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November 2011

Thursday, November 17, 2011

Are We Asking the Right Questions About Media Violence?

APA In the book The The Lust for Blood: Why We Are Fascinated by Death, Murder, Horror, and Violence, author Jeffrey Kottler argues that people's fascination with media violence is part of human nature. His premise is that researchers have focused on the wrong question, investigating how media violence affects our minds and behavior. Instead, the real question to ask is, what in our nature leads us to be so fascinated with media violence?

In his review of Kottler's book, Christopher Ferguson discusses how the field of media effects research has been plagued with inconclusive findings and dubious methodology, as has been noted in various court opinions. He asks,

How did the field stop functioning as a science…and instead become more like an advocacy group, with the process of data collection little more than a pro forma effort to support a predetermined conclusion? There is a certain "sociology of media violence research" question lingering: how the sociology of a science can itself distort the scientific process.
In his concluding remarks about the book, Ferguson says,
Kottler puts a mirror on the human condition that is, perhaps, unflattering, noting both our fears and our natural fascination with death and violence. Perhaps this explains the reification of media effects theory in psychology, that is, that media effects theory is a kind of moral reaction and dismissal of our baser urges (Ferguson, 2010). It is, perhaps, comforting to think that our darker nature is a product of the media rather than the inverse.
What is your opinion on the state of the field of media effects research? Do you see the field changing direction in terms of types of questions asked and methodology used? Are there findings from other fields in psychology that have not been adequately applied to exploring media effects?

Read the Review
ReviewThe Intrinsic Appeal of Violence
By Christopher J. Ferguson
      PsycCRITIQUES, 2011 Vol 56(38)

Thursday, November 10, 2011

Do Psychological Scientists Need to Use More Qualitative Methods?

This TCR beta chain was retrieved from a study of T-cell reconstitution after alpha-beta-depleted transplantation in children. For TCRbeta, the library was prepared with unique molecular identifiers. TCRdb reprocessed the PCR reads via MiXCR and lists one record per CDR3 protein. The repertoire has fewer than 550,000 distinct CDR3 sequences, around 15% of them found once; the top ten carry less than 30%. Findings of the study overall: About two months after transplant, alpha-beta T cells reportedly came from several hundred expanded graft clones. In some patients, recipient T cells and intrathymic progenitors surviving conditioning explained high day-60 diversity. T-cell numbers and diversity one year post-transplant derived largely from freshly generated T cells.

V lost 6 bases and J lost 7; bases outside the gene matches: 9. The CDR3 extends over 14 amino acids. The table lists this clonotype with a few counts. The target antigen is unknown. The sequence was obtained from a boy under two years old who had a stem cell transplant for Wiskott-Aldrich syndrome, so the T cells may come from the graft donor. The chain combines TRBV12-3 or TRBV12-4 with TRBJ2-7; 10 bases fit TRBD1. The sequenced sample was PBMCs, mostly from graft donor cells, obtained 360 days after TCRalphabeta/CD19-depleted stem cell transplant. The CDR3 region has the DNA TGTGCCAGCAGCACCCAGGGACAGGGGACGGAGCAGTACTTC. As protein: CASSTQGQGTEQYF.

APA In his review of Sue A. Kuba's book The Role of Sisters in Women's Development, Victor Cicirelli states,

[T]he book demonstrates how important it is to go beyond questionnaires and scales to assess the sibling relationship and to examine the unbiased qualitative narratives of those actually experiencing the relationship in question. Finally, any reader of The Role of Sisters in Women's Development will come away with a greater understanding of the complexity and meaning of relationships between sisters.
Are psychologists missing important aspects of the human experience by focusing on quantitative methods and using fewer qualitative methods? Are we so enamored with rating scales, ANOVAs, multiple regressions, structural equations, and hierarchical linear models that we miss the "complexity and meaning" of our participants' cognitions, affect, relationships, and behaviors? Or, are researchers proficient at using a balance of qualitative and quantitative methods as appropriate?

Read the Review
ReviewWhat's So Special About Sisters' Relationships?
By Victor Cicirelli
      PsycCRITIQUES, 2011 Vol 56(36)

Thursday, November 03, 2011

The Hopeful Search for How We Can Overcome Evil

APA In their review of Ervin Staub's book Overcoming Evil: Genocide, Violent Conflict, and Terrorism, Fathali Moghaddam and Zachary Warren write,

Staub's core question is how to make violence less likely.…Staub gives central place to the behavior of bystanders.…The defining component for Staub is that bystanders [such as government leaders, members of the media, or ordinary individuals, as well as groups, organizations, and nations] have opportunities and responsibilities to respond to, and prevent, violence.…

Among the strengths of Staub's text is his effective integration of theory with practical steps, including concrete examples of active bystandership.…Active engagement, he says, requires sustained education and engagement, including engagement with indigenous cultures and religions.

In practice, this claim carries rather complex implications. For example, religious engagement remains a controversial component of U.S. foreign policy.…President Obama's historic speech in Cairo on June 4, 2009, promised to engage Muslim communities, but what this religious engagement looks like in practice remains controversial. So, too, are goals of "developing pluralism" and "democratization," which are understood differently in different regions of the world.
Of the various groups of "bystanders"(and consider others not specifically mentioned in the quotation), which ones would be more likely to improve their active responsiveness? Do you think it pragmatic that active bystandership can be improved, at either smaller levels, such as organizations or communities, or larger levels? What is an example of active bystandership that impressed you?

Read the Review
ReviewThe Universal Challenge of Combating Evil
By Fathali M. Moghaddam and Zachary Warren
      PsycCRITIQUES, 2011 Vol 56(41)

Editor of PsycCRITIQUES

Danny Wedding, PhD

Chair of Behavioral Sciences,
College of Medicine,
American University of Antigua

Associate Editors of PsycCRITIQUES

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